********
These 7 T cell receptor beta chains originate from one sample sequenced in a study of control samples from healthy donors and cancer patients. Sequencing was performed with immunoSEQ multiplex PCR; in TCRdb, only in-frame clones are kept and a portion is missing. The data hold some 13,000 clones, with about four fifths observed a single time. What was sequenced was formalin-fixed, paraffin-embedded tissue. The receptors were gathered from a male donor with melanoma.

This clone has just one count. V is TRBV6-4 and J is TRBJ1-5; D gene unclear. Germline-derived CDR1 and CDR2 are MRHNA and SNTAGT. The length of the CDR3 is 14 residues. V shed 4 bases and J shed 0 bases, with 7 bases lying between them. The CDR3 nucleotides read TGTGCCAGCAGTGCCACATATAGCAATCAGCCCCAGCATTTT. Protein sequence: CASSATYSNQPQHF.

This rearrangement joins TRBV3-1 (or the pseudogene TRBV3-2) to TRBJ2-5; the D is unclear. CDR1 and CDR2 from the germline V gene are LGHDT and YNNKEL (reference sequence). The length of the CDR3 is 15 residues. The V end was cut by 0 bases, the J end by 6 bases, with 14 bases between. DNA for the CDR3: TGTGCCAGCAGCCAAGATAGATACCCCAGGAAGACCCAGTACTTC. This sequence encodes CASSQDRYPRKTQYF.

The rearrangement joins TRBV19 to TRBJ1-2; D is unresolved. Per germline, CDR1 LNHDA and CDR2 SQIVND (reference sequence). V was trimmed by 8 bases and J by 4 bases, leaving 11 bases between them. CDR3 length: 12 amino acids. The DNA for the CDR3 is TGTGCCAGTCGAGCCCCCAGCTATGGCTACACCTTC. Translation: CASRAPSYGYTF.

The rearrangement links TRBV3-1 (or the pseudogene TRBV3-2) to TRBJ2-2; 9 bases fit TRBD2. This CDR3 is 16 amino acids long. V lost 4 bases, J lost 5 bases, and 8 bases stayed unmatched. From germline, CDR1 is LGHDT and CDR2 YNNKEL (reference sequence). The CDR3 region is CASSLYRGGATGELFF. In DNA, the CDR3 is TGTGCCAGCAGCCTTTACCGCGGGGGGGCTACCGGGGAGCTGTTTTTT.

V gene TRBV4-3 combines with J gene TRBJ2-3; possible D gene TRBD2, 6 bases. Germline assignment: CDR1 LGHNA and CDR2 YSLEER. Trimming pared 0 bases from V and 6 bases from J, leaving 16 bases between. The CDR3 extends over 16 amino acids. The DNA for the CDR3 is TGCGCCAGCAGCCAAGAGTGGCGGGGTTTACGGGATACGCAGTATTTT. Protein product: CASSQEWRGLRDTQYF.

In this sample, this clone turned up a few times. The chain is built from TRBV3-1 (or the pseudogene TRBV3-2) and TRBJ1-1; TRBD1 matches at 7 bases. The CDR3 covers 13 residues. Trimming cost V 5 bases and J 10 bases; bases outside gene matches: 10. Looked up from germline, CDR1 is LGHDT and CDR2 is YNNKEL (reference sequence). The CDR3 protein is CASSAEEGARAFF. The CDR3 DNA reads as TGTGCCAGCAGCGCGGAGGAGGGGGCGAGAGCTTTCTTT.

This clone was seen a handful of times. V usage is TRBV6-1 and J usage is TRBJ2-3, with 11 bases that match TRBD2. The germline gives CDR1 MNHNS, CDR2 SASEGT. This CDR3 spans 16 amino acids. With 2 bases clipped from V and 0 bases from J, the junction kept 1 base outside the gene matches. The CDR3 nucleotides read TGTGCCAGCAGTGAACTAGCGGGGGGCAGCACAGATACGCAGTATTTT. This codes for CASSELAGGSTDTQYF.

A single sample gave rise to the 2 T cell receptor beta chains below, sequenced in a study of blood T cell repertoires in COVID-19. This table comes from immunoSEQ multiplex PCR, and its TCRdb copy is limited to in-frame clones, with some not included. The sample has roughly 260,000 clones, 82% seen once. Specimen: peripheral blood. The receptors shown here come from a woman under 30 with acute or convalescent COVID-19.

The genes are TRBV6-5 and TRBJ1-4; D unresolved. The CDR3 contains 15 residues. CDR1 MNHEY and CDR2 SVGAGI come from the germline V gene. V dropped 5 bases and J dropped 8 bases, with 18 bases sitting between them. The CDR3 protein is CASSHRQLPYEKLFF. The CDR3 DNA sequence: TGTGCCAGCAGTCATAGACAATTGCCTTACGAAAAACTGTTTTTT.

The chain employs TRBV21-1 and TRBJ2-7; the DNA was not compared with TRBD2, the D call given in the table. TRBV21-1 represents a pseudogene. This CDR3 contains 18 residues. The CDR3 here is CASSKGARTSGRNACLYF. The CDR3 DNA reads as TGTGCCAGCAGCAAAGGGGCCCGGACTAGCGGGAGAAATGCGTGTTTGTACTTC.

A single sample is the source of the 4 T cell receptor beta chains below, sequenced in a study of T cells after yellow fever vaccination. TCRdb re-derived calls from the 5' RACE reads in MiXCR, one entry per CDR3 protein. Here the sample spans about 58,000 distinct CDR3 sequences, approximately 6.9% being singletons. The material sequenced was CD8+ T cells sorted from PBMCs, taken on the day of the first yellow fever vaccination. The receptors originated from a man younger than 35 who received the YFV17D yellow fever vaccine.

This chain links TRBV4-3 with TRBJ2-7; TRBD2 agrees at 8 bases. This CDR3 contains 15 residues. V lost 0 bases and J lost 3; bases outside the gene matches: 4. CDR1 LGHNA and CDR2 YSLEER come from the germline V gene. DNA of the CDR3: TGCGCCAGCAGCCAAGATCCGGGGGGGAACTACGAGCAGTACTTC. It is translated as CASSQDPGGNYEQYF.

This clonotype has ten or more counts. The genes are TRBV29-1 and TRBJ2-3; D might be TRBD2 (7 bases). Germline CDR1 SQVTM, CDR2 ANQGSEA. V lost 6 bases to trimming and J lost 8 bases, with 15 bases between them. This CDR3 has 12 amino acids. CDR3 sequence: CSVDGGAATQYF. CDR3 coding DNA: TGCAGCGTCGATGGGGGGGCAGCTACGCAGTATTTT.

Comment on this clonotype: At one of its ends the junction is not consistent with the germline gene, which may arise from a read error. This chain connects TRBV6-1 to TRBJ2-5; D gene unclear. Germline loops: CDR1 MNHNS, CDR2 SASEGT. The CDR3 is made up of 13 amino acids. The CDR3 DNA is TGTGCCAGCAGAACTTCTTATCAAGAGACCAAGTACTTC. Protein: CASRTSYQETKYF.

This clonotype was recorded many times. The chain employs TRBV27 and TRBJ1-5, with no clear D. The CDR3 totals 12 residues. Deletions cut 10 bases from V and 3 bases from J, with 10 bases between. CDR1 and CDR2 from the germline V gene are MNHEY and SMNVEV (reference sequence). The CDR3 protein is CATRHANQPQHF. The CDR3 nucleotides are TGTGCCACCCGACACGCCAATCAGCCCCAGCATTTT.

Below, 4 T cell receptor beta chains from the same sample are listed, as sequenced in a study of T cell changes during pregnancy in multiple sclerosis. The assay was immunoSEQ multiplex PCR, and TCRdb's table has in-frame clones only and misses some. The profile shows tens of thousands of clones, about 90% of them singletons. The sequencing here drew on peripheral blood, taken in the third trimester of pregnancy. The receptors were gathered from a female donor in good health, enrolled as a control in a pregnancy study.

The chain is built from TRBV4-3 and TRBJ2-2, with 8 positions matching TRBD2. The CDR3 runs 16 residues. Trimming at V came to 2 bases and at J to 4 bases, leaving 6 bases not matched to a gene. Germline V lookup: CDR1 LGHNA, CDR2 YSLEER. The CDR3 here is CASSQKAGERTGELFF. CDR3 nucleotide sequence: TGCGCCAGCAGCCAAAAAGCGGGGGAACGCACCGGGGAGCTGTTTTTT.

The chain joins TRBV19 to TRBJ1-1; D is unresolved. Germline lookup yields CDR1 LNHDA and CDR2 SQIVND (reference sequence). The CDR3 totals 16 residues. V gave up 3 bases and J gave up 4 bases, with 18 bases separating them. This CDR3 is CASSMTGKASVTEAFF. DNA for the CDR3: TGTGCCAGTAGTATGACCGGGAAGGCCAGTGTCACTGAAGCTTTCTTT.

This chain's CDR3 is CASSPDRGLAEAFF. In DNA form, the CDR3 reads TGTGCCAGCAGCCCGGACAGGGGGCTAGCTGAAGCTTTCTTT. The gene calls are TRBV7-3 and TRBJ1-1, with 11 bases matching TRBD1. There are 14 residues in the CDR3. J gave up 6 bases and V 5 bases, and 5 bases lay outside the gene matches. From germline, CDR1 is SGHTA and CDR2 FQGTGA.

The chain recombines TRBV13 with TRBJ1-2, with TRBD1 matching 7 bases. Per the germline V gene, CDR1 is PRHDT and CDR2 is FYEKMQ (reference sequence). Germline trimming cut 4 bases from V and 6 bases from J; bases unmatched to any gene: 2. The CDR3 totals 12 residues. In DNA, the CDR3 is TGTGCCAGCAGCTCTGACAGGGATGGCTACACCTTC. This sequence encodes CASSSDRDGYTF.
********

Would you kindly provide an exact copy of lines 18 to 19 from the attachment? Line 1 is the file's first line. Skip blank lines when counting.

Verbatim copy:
The chain is built from TRBV4-3 and TRBJ2-2, with 8 positions matching TRBD2. The CDR3 runs 16 residues. Trimming at V came to 2 bases and at J to 4 bases, leaving 6 bases not matched to a gene. Germline V lookup: CDR1 LGHNA, CDR2 YSLEER. The CDR3 here is CASSQKAGERTGELFF. CDR3 nucleotide sequence: TGCGCCAGCAGCCAAAAAGCGGGGGAACGCACCGGGGAGCTGTTTTTT.

The chain joins TRBV19 to TRBJ1-1; D is unresolved. Germline lookup yields CDR1 LNHDA and CDR2 SQIVND (reference sequence). The CDR3 totals 16 residues. V gave up 3 bases and J gave up 4 bases, with 18 bases separating them. This CDR3 is CASSMTGKASVTEAFF. DNA for the CDR3: TGTGCCAGTAGTATGACCGGGAAGGCCAGTGTCACTGAAGCTTTCTTT.